Carl-Ludwig ConningPhD student
My thesis explores the notion of “the imperfect” in British and American Romantic literature. The project takes its outset in Samuel Taylor Coleridge’s and Ralph Waldo Emerson’s respective engagements with the discourse on the imperfect, one which can be traced back through the long eighteenth century’s British and German aesthetic and philosophical writings on the place of imperfection in literature, arts, science, and theology. My work seeks to establish the imperfect as a key term which can help us examine disparate shaping strands within Romanticism, particularly with regards to those continuously difficult areas of inquiry as the sublime, the beautiful, the fragment, the ruin, and the gothic. I am interested in thinking through the imperfect both backwards and forwards in history from the first generation of British Romantics, by reading them in relation to their British and Continental predecessors as well as in relation to the Romantic afterlives with the New England transcendentalists. This methodology provides an understanding of Romanticism as a cultural practice more nuanced and prevalent in Western history, yet at once less independent of earlier eighteenth century ideas, than what has usually been attributed to it.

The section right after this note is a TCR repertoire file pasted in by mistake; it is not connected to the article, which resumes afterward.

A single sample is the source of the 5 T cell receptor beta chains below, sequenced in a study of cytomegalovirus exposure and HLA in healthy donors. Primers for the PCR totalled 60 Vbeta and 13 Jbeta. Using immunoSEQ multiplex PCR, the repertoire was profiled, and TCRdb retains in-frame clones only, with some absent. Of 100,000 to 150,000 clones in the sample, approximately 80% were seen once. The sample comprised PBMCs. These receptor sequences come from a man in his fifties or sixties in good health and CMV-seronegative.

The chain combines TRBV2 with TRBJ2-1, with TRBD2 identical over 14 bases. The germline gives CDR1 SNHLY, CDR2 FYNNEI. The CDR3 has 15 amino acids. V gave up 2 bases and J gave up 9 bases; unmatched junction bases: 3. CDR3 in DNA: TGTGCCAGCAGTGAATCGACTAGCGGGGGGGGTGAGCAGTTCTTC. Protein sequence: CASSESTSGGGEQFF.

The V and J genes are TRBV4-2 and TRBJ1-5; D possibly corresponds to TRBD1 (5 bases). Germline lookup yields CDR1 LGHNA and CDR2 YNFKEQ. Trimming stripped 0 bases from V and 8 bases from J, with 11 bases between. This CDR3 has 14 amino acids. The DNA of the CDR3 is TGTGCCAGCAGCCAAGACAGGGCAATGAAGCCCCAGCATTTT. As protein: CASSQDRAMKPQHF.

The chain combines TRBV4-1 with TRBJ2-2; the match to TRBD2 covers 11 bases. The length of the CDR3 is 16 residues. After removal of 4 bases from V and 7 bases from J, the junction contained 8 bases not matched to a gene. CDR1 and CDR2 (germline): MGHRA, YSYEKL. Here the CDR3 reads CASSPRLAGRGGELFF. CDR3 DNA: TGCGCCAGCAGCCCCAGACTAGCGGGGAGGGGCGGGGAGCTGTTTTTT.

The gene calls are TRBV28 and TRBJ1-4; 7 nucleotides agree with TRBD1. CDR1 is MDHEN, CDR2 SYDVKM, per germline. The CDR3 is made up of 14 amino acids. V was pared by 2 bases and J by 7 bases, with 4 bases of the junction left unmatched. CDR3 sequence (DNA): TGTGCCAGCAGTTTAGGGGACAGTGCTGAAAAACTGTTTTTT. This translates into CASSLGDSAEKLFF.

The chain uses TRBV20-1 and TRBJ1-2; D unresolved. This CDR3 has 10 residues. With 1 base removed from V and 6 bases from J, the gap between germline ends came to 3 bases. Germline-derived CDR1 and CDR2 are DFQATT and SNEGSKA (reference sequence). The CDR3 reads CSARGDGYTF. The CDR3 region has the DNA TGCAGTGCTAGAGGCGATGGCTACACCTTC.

I received my MA degree in English literature from Uppsala University in 2019, with a degree project on weather in the works of Percy Bysshe Shelley. I began as a PhD student of English literature at Stockholm University in the fall of 2020.